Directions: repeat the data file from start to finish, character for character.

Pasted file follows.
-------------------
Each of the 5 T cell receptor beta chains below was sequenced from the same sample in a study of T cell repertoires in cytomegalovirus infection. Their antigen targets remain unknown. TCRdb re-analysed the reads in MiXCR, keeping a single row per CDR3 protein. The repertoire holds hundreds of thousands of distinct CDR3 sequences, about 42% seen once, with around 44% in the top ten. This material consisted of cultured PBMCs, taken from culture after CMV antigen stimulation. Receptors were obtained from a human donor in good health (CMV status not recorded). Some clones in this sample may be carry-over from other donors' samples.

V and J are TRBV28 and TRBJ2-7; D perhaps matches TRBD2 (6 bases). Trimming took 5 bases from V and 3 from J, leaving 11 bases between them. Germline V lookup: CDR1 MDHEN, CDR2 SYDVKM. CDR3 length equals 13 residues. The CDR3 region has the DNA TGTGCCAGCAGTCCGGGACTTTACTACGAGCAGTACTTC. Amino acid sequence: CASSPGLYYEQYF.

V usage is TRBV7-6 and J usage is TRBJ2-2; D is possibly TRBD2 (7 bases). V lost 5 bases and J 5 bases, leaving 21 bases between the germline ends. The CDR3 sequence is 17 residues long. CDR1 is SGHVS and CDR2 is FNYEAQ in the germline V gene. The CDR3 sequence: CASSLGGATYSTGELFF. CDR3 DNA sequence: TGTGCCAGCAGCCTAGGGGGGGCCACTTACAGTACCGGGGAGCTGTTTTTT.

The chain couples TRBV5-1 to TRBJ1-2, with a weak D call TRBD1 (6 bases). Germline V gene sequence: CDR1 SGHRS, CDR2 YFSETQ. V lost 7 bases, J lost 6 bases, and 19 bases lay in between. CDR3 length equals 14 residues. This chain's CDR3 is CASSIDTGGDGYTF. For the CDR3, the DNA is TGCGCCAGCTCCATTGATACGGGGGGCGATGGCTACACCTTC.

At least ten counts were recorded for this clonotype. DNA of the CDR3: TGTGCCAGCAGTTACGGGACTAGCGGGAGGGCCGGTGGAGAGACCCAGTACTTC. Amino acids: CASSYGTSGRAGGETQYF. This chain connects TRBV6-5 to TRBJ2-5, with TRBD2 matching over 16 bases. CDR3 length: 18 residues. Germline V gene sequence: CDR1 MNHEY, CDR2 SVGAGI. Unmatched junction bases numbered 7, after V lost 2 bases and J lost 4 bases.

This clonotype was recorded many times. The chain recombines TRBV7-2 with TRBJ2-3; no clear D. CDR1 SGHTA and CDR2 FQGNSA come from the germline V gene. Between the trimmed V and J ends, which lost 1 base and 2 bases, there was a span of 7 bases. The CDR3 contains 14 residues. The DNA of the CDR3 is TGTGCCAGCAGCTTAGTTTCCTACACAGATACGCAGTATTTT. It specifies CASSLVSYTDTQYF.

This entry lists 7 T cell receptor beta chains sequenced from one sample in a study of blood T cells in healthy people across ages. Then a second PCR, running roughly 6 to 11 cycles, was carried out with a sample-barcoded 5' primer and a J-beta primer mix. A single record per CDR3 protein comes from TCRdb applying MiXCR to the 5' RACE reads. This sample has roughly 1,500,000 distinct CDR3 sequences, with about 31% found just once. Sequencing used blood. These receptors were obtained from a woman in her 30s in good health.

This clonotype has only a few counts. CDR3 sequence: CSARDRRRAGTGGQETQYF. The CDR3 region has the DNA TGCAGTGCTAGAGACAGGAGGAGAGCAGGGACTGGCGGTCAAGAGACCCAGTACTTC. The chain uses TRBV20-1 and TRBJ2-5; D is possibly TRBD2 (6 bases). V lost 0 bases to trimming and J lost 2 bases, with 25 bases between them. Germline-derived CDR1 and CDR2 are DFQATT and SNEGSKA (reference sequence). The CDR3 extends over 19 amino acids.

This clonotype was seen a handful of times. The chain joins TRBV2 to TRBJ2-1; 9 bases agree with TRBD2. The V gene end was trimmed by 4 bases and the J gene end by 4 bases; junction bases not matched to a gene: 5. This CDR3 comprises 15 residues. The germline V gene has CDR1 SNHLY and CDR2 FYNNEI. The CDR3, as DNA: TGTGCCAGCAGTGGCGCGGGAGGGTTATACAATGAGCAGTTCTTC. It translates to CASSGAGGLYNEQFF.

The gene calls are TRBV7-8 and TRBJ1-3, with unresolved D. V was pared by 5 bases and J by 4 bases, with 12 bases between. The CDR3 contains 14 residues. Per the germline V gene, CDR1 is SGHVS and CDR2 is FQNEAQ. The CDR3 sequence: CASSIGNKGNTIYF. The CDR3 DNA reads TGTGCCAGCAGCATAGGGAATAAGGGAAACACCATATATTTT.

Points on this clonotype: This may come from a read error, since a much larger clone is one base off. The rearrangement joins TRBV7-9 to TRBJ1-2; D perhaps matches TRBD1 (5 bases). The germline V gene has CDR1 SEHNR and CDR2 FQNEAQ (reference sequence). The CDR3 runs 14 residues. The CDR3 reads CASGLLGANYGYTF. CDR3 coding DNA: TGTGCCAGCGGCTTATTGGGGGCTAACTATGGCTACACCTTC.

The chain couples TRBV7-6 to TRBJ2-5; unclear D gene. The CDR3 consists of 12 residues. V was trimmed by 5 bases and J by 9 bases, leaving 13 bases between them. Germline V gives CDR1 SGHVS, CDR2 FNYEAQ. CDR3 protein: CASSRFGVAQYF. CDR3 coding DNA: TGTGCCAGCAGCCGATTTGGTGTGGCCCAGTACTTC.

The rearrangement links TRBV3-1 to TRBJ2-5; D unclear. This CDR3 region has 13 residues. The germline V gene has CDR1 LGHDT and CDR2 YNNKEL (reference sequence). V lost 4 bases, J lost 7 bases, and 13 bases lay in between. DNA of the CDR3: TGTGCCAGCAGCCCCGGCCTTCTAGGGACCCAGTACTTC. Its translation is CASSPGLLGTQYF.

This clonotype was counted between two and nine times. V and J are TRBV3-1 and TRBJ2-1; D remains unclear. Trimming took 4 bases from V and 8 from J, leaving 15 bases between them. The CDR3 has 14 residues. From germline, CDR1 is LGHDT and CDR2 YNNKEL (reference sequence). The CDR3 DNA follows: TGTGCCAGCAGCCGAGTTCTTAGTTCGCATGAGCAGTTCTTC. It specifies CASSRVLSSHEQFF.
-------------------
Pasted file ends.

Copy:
Each of the 5 T cell receptor beta chains below was sequenced from the same sample in a study of T cell repertoires in cytomegalovirus infection. Their antigen targets remain unknown. TCRdb re-analysed the reads in MiXCR, keeping a single row per CDR3 protein. The repertoire holds hundreds of thousands of distinct CDR3 sequences, about 42% seen once, with around 44% in the top ten. This material consisted of cultured PBMCs, taken from culture after CMV antigen stimulation. Receptors were obtained from a human donor in good health (CMV status not recorded). Some clones in this sample may be carry-over from other donors' samples.

V and J are TRBV28 and TRBJ2-7; D perhaps matches TRBD2 (6 bases). Trimming took 5 bases from V and 3 from J, leaving 11 bases between them. Germline V lookup: CDR1 MDHEN, CDR2 SYDVKM. CDR3 length equals 13 residues. The CDR3 region has the DNA TGTGCCAGCAGTCCGGGACTTTACTACGAGCAGTACTTC. Amino acid sequence: CASSPGLYYEQYF.

V usage is TRBV7-6 and J usage is TRBJ2-2; D is possibly TRBD2 (7 bases). V lost 5 bases and J 5 bases, leaving 21 bases between the germline ends. The CDR3 sequence is 17 residues long. CDR1 is SGHVS and CDR2 is FNYEAQ in the germline V gene. The CDR3 sequence: CASSLGGATYSTGELFF. CDR3 DNA sequence: TGTGCCAGCAGCCTAGGGGGGGCCACTTACAGTACCGGGGAGCTGTTTTTT.

The chain couples TRBV5-1 to TRBJ1-2, with a weak D call TRBD1 (6 bases). Germline V gene sequence: CDR1 SGHRS, CDR2 YFSETQ. V lost 7 bases, J lost 6 bases, and 19 bases lay in between. CDR3 length equals 14 residues. This chain's CDR3 is CASSIDTGGDGYTF. For the CDR3, the DNA is TGCGCCAGCTCCATTGATACGGGGGGCGATGGCTACACCTTC.

At least ten counts were recorded for this clonotype. DNA of the CDR3: TGTGCCAGCAGTTACGGGACTAGCGGGAGGGCCGGTGGAGAGACCCAGTACTTC. Amino acids: CASSYGTSGRAGGETQYF. This chain connects TRBV6-5 to TRBJ2-5, with TRBD2 matching over 16 bases. CDR3 length: 18 residues. Germline V gene sequence: CDR1 MNHEY, CDR2 SVGAGI. Unmatched junction bases numbered 7, after V lost 2 bases and J lost 4 bases.

This clonotype was recorded many times. The chain recombines TRBV7-2 with TRBJ2-3; no clear D. CDR1 SGHTA and CDR2 FQGNSA come from the germline V gene. Between the trimmed V and J ends, which lost 1 base and 2 bases, there was a span of 7 bases. The CDR3 contains 14 residues. The DNA of the CDR3 is TGTGCCAGCAGCTTAGTTTCCTACACAGATACGCAGTATTTT. It specifies CASSLVSYTDTQYF.

This entry lists 7 T cell receptor beta chains sequenced from one sample in a study of blood T cells in healthy people across ages. Then a second PCR, running roughly 6 to 11 cycles, was carried out with a sample-barcoded 5' primer and a J-beta primer mix. A single record per CDR3 protein comes from TCRdb applying MiXCR to the 5' RACE reads. This sample has roughly 1,500,000 distinct CDR3 sequences, with about 31% found just once. Sequencing used blood. These receptors were obtained from a woman in her 30s in good health.

This clonotype has only a few counts. CDR3 sequence: CSARDRRRAGTGGQETQYF. The CDR3 region has the DNA TGCAGTGCTAGAGACAGGAGGAGAGCAGGGACTGGCGGTCAAGAGACCCAGTACTTC. The chain uses TRBV20-1 and TRBJ2-5; D is possibly TRBD2 (6 bases). V lost 0 bases to trimming and J lost 2 bases, with 25 bases between them. Germline-derived CDR1 and CDR2 are DFQATT and SNEGSKA (reference sequence). The CDR3 extends over 19 amino acids.

This clonotype was seen a handful of times. The chain joins TRBV2 to TRBJ2-1; 9 bases agree with TRBD2. The V gene end was trimmed by 4 bases and the J gene end by 4 bases; junction bases not matched to a gene: 5. This CDR3 comprises 15 residues. The germline V gene has CDR1 SNHLY and CDR2 FYNNEI. The CDR3, as DNA: TGTGCCAGCAGTGGCGCGGGAGGGTTATACAATGAGCAGTTCTTC. It translates to CASSGAGGLYNEQFF.

The gene calls are TRBV7-8 and TRBJ1-3, with unresolved D. V was pared by 5 bases and J by 4 bases, with 12 bases between. The CDR3 contains 14 residues. Per the germline V gene, CDR1 is SGHVS and CDR2 is FQNEAQ. The CDR3 sequence: CASSIGNKGNTIYF. The CDR3 DNA reads TGTGCCAGCAGCATAGGGAATAAGGGAAACACCATATATTTT.

Points on this clonotype: This may come from a read error, since a much larger clone is one base off. The rearrangement joins TRBV7-9 to TRBJ1-2; D perhaps matches TRBD1 (5 bases). The germline V gene has CDR1 SEHNR and CDR2 FQNEAQ (reference sequence). The CDR3 runs 14 residues. The CDR3 reads CASGLLGANYGYTF. CDR3 coding DNA: TGTGCCAGCGGCTTATTGGGGGCTAACTATGGCTACACCTTC.

The chain couples TRBV7-6 to TRBJ2-5; unclear D gene. The CDR3 consists of 12 residues. V was trimmed by 5 bases and J by 9 bases, leaving 13 bases between them. Germline V gives CDR1 SGHVS, CDR2 FNYEAQ. CDR3 protein: CASSRFGVAQYF. CDR3 coding DNA: TGTGCCAGCAGCCGATTTGGTGTGGCCCAGTACTTC.

The rearrangement links TRBV3-1 to TRBJ2-5; D unclear. This CDR3 region has 13 residues. The germline V gene has CDR1 LGHDT and CDR2 YNNKEL (reference sequence). V lost 4 bases, J lost 7 bases, and 13 bases lay in between. DNA of the CDR3: TGTGCCAGCAGCCCCGGCCTTCTAGGGACCCAGTACTTC. Its translation is CASSPGLLGTQYF.

This clonotype was counted between two and nine times. V and J are TRBV3-1 and TRBJ2-1; D remains unclear. Trimming took 4 bases from V and 8 from J, leaving 15 bases between them. The CDR3 has 14 residues. From germline, CDR1 is LGHDT and CDR2 YNNKEL (reference sequence). The CDR3 DNA follows: TGTGCCAGCAGCCGAGTTCTTAGTTCGCATGAGCAGTTCTTC. It specifies CASSRVLSSHEQFF.